Without defining the categorical meaning of different parts of speech, the authors think it expedient to classify the “open” system in terms of the “Stative- Dynamic” opposition. Within this approach, nouns are classi­fied as words that are stable and stative. Verbs are on the opposite pole as soon as they are characterized as dynamic. However, some verbs, e.g. to know, to understand, to see, cannot be used in the progressive tenses and can be called stative. Similar exceptions may also be found among nouns, some of which are not stative. Within this terminological system, adjec­tives are mainly characterized as stative, e.g. tall, red, yellow. However, the adjectives naughty, insolent, denoting actions and behaviour, may resemble verbs. Thus, the grammar by Quirk, Greenbaum, Leech and Svartvik com­bines traditions of both classical and structuralist linguistics.

Jack Richards, John Platt and Heidi Weber also group words into closed and open classes. Open word classes (nouns, verbs, adjectives, ad­verbs, interjections, etc.) offer possibilities for expansion in number through the usual means such as compounding, derivation, coining, borrowing, etc. Closed classes, on the contrary, are those to which no new items can nor­mally be added, and those that usually contain a relatively small number of items. In English, these are conjunctions, prepositions, pronouns, determin­ers, auxiliaries, negative particles, etc. (Richards et al., 1992).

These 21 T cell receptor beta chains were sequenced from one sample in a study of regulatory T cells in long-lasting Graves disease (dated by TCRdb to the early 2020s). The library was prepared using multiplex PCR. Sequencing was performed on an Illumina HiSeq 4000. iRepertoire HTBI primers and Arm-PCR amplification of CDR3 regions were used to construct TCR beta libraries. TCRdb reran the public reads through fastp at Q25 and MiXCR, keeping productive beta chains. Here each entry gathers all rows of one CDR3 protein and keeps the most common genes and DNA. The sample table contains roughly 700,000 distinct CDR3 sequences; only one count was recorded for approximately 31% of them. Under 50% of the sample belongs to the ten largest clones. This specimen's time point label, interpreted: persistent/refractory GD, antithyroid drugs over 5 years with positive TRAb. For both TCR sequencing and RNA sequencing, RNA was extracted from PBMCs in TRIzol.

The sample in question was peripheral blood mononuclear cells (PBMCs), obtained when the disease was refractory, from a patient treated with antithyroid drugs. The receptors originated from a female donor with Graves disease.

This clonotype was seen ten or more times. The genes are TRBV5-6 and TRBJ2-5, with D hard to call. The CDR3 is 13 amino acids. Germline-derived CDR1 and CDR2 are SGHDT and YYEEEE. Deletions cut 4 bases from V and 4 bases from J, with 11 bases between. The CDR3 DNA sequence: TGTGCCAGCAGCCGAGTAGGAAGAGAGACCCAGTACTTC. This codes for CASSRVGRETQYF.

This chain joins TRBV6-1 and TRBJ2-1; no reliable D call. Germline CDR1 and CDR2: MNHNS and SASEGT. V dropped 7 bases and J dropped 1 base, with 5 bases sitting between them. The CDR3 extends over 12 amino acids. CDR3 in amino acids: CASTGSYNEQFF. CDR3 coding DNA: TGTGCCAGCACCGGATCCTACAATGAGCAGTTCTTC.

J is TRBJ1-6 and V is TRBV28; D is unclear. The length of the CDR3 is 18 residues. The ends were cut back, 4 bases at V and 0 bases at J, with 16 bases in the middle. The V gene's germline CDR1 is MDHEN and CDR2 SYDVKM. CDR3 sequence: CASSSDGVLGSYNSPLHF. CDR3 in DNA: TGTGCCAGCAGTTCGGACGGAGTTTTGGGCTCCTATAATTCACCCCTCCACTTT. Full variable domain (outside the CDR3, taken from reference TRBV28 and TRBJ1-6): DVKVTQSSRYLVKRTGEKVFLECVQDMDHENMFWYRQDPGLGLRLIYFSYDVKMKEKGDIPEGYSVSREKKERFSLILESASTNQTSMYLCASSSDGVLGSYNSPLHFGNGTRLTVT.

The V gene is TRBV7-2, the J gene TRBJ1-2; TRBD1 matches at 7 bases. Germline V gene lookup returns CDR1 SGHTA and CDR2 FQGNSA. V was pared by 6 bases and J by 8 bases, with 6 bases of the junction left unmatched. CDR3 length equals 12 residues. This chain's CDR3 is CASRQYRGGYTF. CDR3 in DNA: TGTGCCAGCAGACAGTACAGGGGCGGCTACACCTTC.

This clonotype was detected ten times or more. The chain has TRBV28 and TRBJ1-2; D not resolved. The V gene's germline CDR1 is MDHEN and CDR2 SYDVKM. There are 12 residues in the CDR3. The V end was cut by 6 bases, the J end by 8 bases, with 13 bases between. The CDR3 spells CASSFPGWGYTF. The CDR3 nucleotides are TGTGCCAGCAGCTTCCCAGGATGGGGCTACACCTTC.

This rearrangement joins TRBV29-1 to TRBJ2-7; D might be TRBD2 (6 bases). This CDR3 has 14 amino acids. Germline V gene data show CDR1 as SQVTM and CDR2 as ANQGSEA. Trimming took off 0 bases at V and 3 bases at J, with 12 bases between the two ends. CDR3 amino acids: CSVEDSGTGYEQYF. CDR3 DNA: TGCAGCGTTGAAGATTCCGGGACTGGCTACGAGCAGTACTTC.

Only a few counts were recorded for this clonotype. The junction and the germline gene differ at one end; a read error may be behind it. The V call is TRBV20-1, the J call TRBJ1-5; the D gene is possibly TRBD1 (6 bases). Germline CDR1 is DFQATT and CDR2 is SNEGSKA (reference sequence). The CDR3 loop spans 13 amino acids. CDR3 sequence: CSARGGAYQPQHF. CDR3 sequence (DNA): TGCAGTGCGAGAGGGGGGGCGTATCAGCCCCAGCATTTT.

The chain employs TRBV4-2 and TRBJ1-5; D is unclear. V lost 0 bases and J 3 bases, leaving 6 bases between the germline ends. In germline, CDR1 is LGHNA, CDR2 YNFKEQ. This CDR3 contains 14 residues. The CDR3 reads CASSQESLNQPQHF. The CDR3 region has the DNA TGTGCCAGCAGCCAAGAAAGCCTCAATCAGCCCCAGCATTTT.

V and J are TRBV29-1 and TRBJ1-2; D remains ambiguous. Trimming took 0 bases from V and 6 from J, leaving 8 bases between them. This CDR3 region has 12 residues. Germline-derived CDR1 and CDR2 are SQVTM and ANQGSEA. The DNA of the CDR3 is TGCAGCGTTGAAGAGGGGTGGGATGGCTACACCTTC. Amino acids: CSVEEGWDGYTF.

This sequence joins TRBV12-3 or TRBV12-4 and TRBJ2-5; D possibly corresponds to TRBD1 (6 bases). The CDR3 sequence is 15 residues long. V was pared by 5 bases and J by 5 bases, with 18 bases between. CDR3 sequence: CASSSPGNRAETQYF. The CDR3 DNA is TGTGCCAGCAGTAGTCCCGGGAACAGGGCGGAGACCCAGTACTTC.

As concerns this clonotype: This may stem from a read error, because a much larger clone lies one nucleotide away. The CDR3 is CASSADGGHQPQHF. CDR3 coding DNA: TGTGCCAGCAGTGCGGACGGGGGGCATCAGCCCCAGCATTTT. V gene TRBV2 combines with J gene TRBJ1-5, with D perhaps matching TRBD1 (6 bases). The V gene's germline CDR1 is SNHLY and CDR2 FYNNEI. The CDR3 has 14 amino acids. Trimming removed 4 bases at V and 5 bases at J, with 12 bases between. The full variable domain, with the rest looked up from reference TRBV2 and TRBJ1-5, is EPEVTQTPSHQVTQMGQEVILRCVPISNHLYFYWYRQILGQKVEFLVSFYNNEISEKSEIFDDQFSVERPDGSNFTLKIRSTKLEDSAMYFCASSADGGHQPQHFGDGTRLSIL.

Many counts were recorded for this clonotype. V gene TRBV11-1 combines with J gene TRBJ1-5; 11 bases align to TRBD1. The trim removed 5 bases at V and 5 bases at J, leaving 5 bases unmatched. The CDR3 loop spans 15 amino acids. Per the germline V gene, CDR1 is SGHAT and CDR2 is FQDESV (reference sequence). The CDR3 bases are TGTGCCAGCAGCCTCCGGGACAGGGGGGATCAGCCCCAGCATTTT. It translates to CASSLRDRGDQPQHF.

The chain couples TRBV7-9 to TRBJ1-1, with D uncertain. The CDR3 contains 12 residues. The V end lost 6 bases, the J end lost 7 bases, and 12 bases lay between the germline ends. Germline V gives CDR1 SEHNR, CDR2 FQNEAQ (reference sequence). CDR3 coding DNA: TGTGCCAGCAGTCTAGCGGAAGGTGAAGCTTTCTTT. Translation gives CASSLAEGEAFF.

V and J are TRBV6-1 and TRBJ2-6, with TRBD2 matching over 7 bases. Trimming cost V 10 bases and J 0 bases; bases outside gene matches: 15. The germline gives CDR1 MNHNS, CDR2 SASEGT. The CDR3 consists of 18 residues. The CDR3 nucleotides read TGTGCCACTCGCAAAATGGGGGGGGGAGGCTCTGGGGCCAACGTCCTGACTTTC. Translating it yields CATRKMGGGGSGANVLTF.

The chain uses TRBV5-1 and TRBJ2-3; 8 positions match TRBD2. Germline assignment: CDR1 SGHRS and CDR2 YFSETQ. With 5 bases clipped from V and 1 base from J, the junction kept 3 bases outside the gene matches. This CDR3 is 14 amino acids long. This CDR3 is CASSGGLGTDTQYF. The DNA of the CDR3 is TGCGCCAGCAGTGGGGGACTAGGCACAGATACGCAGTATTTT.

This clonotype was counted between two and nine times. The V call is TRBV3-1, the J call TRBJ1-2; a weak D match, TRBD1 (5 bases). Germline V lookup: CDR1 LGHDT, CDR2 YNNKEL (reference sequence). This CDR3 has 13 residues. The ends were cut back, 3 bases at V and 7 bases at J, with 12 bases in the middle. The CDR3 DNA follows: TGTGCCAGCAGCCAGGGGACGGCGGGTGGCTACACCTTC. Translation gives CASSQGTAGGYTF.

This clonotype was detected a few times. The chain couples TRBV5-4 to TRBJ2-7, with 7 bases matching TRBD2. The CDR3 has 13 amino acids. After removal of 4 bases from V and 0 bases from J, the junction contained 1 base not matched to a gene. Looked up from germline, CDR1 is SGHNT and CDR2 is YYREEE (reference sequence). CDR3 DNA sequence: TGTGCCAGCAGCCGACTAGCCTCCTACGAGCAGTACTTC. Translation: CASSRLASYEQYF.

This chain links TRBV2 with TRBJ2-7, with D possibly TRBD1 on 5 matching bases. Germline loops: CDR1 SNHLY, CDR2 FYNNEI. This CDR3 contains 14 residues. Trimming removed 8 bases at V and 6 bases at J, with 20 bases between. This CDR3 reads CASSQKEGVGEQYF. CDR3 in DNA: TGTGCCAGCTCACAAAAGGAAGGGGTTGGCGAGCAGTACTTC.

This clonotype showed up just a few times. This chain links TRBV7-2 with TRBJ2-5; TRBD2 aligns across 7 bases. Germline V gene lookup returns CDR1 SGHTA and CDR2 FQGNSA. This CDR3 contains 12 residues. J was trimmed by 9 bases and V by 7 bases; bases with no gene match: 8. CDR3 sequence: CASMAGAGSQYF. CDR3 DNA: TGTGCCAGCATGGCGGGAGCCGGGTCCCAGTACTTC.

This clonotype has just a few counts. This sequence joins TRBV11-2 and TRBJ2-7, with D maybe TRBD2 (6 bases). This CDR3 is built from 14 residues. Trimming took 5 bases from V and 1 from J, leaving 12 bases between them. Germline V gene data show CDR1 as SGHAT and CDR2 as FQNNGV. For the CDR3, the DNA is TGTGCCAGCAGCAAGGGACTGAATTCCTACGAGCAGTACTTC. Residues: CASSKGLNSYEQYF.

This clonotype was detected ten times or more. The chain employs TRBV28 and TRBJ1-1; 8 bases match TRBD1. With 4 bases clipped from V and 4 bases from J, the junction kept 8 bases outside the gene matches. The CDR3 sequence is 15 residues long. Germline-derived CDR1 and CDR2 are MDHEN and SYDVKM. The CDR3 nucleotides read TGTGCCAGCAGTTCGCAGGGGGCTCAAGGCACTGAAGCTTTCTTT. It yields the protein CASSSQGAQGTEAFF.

All in all, in modern British and American linguistics there are attempts to improve word classifications, but here the label “word classes” is used rather than “parts of speech”, which represents a change in emphasis. Mod­ern linguists are reluctant to use the notional definitions found in traditional grammar – such as a noun being the “name of something”. The vagueness of these definitions has often been criticized: is beauty a “thing”? is not the adjective red also a “name” of a colour? This alternative approach is based on uniting language units with common features in a separate class. The procedure is carried out with much attention being paid to morphological and combinatorial functions of words. The largest word classes coincide, however, with the following parts of speech: nouns, verbs, adjectives, pro­nouns, prepositions, articles, conjunctions, and interjections.